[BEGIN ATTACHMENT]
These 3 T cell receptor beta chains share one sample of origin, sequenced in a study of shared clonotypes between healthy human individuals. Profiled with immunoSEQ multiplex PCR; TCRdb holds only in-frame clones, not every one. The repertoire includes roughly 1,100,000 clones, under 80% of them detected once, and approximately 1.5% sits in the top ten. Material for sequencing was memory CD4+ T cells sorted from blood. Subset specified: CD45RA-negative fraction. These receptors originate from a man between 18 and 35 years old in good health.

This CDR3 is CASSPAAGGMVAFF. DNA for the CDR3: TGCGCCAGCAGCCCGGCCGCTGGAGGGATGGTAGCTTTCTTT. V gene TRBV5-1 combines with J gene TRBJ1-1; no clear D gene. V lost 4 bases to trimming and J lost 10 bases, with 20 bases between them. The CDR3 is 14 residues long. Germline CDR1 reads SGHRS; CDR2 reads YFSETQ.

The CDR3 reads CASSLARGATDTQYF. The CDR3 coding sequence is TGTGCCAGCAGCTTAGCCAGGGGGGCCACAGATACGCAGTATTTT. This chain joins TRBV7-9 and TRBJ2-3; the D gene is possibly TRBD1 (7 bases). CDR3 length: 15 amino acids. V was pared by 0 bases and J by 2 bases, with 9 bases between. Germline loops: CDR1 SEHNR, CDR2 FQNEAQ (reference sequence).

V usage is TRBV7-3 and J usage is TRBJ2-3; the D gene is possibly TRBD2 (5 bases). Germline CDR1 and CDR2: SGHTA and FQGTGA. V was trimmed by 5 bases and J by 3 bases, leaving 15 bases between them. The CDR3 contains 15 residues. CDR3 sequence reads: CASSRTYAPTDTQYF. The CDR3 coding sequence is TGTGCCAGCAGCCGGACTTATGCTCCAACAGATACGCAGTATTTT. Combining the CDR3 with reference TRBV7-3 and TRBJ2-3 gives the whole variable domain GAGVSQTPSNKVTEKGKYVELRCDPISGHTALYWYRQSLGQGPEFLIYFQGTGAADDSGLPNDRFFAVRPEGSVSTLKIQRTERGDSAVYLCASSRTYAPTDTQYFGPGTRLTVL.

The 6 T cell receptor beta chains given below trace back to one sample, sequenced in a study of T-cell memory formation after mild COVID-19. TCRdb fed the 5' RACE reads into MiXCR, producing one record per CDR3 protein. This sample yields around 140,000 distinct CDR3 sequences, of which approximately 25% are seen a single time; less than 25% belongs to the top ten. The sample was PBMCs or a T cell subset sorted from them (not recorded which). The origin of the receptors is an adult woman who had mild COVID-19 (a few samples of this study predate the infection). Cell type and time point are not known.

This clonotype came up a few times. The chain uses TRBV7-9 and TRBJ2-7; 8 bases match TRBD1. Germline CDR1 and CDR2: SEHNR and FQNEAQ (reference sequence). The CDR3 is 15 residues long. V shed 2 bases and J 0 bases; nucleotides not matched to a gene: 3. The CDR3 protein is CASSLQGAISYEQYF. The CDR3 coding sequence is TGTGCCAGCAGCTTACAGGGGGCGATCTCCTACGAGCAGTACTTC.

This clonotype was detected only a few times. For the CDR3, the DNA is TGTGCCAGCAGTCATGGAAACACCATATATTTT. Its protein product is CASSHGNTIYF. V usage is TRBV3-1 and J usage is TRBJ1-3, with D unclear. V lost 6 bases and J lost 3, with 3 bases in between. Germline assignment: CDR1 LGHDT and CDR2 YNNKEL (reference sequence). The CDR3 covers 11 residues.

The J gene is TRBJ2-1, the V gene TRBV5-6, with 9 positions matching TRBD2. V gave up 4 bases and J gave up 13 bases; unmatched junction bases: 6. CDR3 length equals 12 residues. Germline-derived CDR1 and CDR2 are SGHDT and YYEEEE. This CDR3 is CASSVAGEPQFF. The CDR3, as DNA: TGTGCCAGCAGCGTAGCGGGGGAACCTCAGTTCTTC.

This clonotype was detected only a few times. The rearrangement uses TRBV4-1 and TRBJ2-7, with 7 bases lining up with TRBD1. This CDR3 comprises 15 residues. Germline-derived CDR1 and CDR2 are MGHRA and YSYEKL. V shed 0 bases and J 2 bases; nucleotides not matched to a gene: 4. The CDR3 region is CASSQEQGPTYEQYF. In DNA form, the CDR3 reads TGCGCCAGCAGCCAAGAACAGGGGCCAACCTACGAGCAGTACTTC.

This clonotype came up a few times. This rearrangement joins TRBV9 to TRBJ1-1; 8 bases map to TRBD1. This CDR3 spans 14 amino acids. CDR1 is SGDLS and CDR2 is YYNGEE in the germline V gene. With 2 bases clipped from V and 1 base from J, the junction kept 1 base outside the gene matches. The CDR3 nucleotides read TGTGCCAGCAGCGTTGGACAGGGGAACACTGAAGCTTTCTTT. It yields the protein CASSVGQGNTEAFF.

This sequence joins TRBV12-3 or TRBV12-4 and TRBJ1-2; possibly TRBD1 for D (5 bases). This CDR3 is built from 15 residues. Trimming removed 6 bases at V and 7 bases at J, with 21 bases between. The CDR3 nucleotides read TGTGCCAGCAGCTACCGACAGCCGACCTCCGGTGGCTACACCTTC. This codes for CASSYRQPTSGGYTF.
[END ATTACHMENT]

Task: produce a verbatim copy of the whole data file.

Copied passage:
These 3 T cell receptor beta chains share one sample of origin, sequenced in a study of shared clonotypes between healthy human individuals. Profiled with immunoSEQ multiplex PCR; TCRdb holds only in-frame clones, not every one. The repertoire includes roughly 1,100,000 clones, under 80% of them detected once, and approximately 1.5% sits in the top ten. Material for sequencing was memory CD4+ T cells sorted from blood. Subset specified: CD45RA-negative fraction. These receptors originate from a man between 18 and 35 years old in good health.

This CDR3 is CASSPAAGGMVAFF. DNA for the CDR3: TGCGCCAGCAGCCCGGCCGCTGGAGGGATGGTAGCTTTCTTT. V gene TRBV5-1 combines with J gene TRBJ1-1; no clear D gene. V lost 4 bases to trimming and J lost 10 bases, with 20 bases between them. The CDR3 is 14 residues long. Germline CDR1 reads SGHRS; CDR2 reads YFSETQ.

The CDR3 reads CASSLARGATDTQYF. The CDR3 coding sequence is TGTGCCAGCAGCTTAGCCAGGGGGGCCACAGATACGCAGTATTTT. This chain joins TRBV7-9 and TRBJ2-3; the D gene is possibly TRBD1 (7 bases). CDR3 length: 15 amino acids. V was pared by 0 bases and J by 2 bases, with 9 bases between. Germline loops: CDR1 SEHNR, CDR2 FQNEAQ (reference sequence).

V usage is TRBV7-3 and J usage is TRBJ2-3; the D gene is possibly TRBD2 (5 bases). Germline CDR1 and CDR2: SGHTA and FQGTGA. V was trimmed by 5 bases and J by 3 bases, leaving 15 bases between them. The CDR3 contains 15 residues. CDR3 sequence reads: CASSRTYAPTDTQYF. The CDR3 coding sequence is TGTGCCAGCAGCCGGACTTATGCTCCAACAGATACGCAGTATTTT. Combining the CDR3 with reference TRBV7-3 and TRBJ2-3 gives the whole variable domain GAGVSQTPSNKVTEKGKYVELRCDPISGHTALYWYRQSLGQGPEFLIYFQGTGAADDSGLPNDRFFAVRPEGSVSTLKIQRTERGDSAVYLCASSRTYAPTDTQYFGPGTRLTVL.

The 6 T cell receptor beta chains given below trace back to one sample, sequenced in a study of T-cell memory formation after mild COVID-19. TCRdb fed the 5' RACE reads into MiXCR, producing one record per CDR3 protein. This sample yields around 140,000 distinct CDR3 sequences, of which approximately 25% are seen a single time; less than 25% belongs to the top ten. The sample was PBMCs or a T cell subset sorted from them (not recorded which). The origin of the receptors is an adult woman who had mild COVID-19 (a few samples of this study predate the infection). Cell type and time point are not known.

This clonotype came up a few times. The chain uses TRBV7-9 and TRBJ2-7; 8 bases match TRBD1. Germline CDR1 and CDR2: SEHNR and FQNEAQ (reference sequence). The CDR3 is 15 residues long. V shed 2 bases and J 0 bases; nucleotides not matched to a gene: 3. The CDR3 protein is CASSLQGAISYEQYF. The CDR3 coding sequence is TGTGCCAGCAGCTTACAGGGGGCGATCTCCTACGAGCAGTACTTC.

This clonotype was detected only a few times. For the CDR3, the DNA is TGTGCCAGCAGTCATGGAAACACCATATATTTT. Its protein product is CASSHGNTIYF. V usage is TRBV3-1 and J usage is TRBJ1-3, with D unclear. V lost 6 bases and J lost 3, with 3 bases in between. Germline assignment: CDR1 LGHDT and CDR2 YNNKEL (reference sequence). The CDR3 covers 11 residues.

The J gene is TRBJ2-1, the V gene TRBV5-6, with 9 positions matching TRBD2. V gave up 4 bases and J gave up 13 bases; unmatched junction bases: 6. CDR3 length equals 12 residues. Germline-derived CDR1 and CDR2 are SGHDT and YYEEEE. This CDR3 is CASSVAGEPQFF. The CDR3, as DNA: TGTGCCAGCAGCGTAGCGGGGGAACCTCAGTTCTTC.

This clonotype was detected only a few times. The rearrangement uses TRBV4-1 and TRBJ2-7, with 7 bases lining up with TRBD1. This CDR3 comprises 15 residues. Germline-derived CDR1 and CDR2 are MGHRA and YSYEKL. V shed 0 bases and J 2 bases; nucleotides not matched to a gene: 4. The CDR3 region is CASSQEQGPTYEQYF. In DNA form, the CDR3 reads TGCGCCAGCAGCCAAGAACAGGGGCCAACCTACGAGCAGTACTTC.

This clonotype came up a few times. This rearrangement joins TRBV9 to TRBJ1-1; 8 bases map to TRBD1. This CDR3 spans 14 amino acids. CDR1 is SGDLS and CDR2 is YYNGEE in the germline V gene. With 2 bases clipped from V and 1 base from J, the junction kept 1 base outside the gene matches. The CDR3 nucleotides read TGTGCCAGCAGCGTTGGACAGGGGAACACTGAAGCTTTCTTT. It yields the protein CASSVGQGNTEAFF.

This sequence joins TRBV12-3 or TRBV12-4 and TRBJ1-2; possibly TRBD1 for D (5 bases). This CDR3 is built from 15 residues. Trimming removed 6 bases at V and 7 bases at J, with 21 bases between. The CDR3 nucleotides read TGTGCCAGCAGCTACCGACAGCCGACCTCCGGTGGCTACACCTTC. This codes for CASSYRQPTSGGYTF.